We’ve all dealt with this. Taking our dolls into public places, or even within our own homes and being subject to the never ending commentary of “That’s Creepy.” We’ve all joked about it, taking our dolls places and creeping people out, sitting them waving at passerby’s at public doll meets or outings, and the like – but where do you draw the line between something you laugh a long with, and something that actually hurts.
**note: those featured in the photos know they were participating in this post**
To me, my dolls are fancy toys. They’re no different from the action figures, figmas, and gore themed pop vinyls that line my coworkers spaces, but yet my dolls – regardless of their size, are subject to negative commentary. Oddly enough I found myself playing along subconciously today. I’d brought a few of my dolls in for a coworker who was actually interested in learning about them, as she just purchased her first Azone Pure Neemo, and was curious as to what she was getting into. When I walked in this morning, I set Mo next to a work friend for a cute photo, and laughed at the “that’s creepy” that rolled off her tongue.
But then as others arrived to work and noticed my doll sitting there, she became a subject of much conversation in the office, and the comments of “Chuckie” “Amilia” and “She’s going to kill me” began. As I brushed it off laughing that she was closer similar to their action figures as she’s actually just a redressed figure of Xenosaga M.O.M.O. they continued to insist that “no, she’s different, she’s creepy.” Whether that is her eyes, her hair, the fact that she was sat with attention to posing, I’m not sure what started it.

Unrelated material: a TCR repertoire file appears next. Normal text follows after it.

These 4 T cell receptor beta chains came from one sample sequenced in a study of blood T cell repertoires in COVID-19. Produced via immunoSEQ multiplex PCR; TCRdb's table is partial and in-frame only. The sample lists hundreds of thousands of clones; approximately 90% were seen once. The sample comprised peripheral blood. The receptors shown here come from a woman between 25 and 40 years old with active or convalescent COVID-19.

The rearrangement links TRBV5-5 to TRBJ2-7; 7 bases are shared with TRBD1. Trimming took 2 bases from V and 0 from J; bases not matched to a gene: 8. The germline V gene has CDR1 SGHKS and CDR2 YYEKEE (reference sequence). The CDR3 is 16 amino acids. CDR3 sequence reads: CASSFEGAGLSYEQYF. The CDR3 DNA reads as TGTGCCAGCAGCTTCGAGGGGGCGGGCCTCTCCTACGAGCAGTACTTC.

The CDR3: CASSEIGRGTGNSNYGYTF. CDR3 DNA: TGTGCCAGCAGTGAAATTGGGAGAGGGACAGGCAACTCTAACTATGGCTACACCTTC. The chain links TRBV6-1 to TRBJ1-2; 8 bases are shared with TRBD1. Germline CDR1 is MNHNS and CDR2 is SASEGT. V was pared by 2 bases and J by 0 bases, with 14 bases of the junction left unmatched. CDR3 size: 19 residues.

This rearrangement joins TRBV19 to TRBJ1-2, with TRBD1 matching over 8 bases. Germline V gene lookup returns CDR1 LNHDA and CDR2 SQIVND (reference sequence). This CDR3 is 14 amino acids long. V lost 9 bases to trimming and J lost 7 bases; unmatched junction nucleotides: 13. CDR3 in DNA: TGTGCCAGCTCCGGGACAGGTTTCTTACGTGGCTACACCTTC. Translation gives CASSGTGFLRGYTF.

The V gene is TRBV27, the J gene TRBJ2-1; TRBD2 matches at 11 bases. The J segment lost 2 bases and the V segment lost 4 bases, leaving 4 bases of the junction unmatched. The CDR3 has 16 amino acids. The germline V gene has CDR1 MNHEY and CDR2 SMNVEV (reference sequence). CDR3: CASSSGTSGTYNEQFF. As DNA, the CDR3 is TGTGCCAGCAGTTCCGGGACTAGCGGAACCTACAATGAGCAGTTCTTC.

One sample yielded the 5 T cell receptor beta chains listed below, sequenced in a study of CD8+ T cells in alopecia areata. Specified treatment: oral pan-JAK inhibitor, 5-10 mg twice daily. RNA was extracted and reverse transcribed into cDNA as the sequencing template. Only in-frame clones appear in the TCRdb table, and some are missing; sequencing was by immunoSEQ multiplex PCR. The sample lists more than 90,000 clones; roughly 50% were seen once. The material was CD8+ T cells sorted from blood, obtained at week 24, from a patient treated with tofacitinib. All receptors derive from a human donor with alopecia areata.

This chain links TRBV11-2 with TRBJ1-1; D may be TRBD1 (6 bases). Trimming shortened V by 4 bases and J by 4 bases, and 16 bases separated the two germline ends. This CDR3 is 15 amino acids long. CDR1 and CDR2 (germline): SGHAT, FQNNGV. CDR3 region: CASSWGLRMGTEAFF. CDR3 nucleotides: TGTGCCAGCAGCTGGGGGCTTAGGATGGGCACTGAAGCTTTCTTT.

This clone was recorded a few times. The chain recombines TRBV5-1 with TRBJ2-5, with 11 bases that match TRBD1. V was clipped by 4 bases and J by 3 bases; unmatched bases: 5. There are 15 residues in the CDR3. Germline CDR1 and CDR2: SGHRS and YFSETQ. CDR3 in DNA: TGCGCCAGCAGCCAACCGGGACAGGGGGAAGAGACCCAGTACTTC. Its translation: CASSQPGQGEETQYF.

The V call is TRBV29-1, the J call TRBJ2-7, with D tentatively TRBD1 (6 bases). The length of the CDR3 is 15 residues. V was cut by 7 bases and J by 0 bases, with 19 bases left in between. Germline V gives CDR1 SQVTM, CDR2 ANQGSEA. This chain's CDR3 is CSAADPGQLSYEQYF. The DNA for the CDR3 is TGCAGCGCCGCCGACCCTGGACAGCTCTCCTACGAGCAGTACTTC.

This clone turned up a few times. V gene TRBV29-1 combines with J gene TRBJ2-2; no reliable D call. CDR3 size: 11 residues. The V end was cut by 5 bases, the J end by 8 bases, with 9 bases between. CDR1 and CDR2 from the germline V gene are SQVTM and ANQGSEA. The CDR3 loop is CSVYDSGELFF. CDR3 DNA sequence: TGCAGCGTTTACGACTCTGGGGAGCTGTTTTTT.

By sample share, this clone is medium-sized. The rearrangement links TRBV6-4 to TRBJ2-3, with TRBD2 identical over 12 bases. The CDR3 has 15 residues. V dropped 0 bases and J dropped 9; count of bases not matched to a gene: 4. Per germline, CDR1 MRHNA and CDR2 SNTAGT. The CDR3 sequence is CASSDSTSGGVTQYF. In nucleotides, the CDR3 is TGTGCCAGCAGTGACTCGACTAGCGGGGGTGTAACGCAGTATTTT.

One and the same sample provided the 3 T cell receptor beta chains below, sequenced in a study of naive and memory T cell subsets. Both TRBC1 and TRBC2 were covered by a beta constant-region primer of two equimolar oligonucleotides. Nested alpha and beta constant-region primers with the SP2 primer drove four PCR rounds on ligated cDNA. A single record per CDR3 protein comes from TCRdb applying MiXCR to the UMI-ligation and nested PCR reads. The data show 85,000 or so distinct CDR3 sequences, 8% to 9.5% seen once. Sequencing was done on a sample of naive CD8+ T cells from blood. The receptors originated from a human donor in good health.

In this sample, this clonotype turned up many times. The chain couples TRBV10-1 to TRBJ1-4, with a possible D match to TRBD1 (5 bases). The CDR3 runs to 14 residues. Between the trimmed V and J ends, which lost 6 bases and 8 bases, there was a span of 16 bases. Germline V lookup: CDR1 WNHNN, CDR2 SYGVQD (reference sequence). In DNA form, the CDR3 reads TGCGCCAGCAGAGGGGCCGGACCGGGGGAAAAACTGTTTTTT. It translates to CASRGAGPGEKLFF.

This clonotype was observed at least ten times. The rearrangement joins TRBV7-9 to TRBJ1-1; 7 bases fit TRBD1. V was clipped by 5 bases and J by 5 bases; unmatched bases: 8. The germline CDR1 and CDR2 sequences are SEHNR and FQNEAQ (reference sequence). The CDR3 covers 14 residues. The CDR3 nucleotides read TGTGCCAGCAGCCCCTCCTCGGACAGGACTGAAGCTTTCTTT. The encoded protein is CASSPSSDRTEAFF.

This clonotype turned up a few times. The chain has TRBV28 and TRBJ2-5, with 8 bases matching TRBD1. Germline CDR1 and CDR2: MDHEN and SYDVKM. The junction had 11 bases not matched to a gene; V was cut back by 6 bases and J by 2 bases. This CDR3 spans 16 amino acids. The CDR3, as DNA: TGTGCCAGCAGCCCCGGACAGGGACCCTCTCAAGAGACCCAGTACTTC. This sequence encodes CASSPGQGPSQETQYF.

When I pressed for reasoning as to what made her creepy, “She’s a doll” and “it’s her eyes” were common themes. But again, I don’t see much difference between her and figures we all have.
So, as I often do, I find myself sitting here wondering why do the dolls get called out. She’s not dressed outlandishly, there isn’t anything intentionally creepy about her – why the attention? – and where do I draw the line and stand up for my hobby? What version of “That’s creepy” is going too far? or how many times can it be said?
Today I decided to laugh it off, take a silly photo with another coworker for this post and call it a day. I know they mean no harm by saying she’s creepy, just like I know my grandmother means no harm when using certain words or phrases that were OK when she was growing up but not OK in today’s world – it’s just what she was conditioned to believe is OK.
In a day where we’re being told to hold their tongues on cruel commentary about people’s life choices even if it’s just “a harmless joke”, should we not be allowed the same graces?
Why is it OK to tell me that my choice to have a doll is creepy, but it’s taboo to tell me to consider a salad instead of a cheeseburger?
“That’s fine you have a doll, I just think it’s creepy”
“That’s fine you’re eating a cheeseburger, I just think it’s unhealthy”
I’ve heard the first many times, but never had anyone questioned my choice of a greasy Detroit food truck cheeseburger for lunch – because it’s taboo to comment on the food each-other are eating, but dolls are stereotyped as creepy, and something as simple as brush-able hair and height difference draws the line between a “figure” and a “doll.”
Don’t get me wrong, I will never expect there to be a full stop on the comments of “That’s Creepy” and similar, but I do think it’s worth noting and validating that, at times the “creepy” commentary is taken too far.
Where that line is drawn, though, depends on the individual.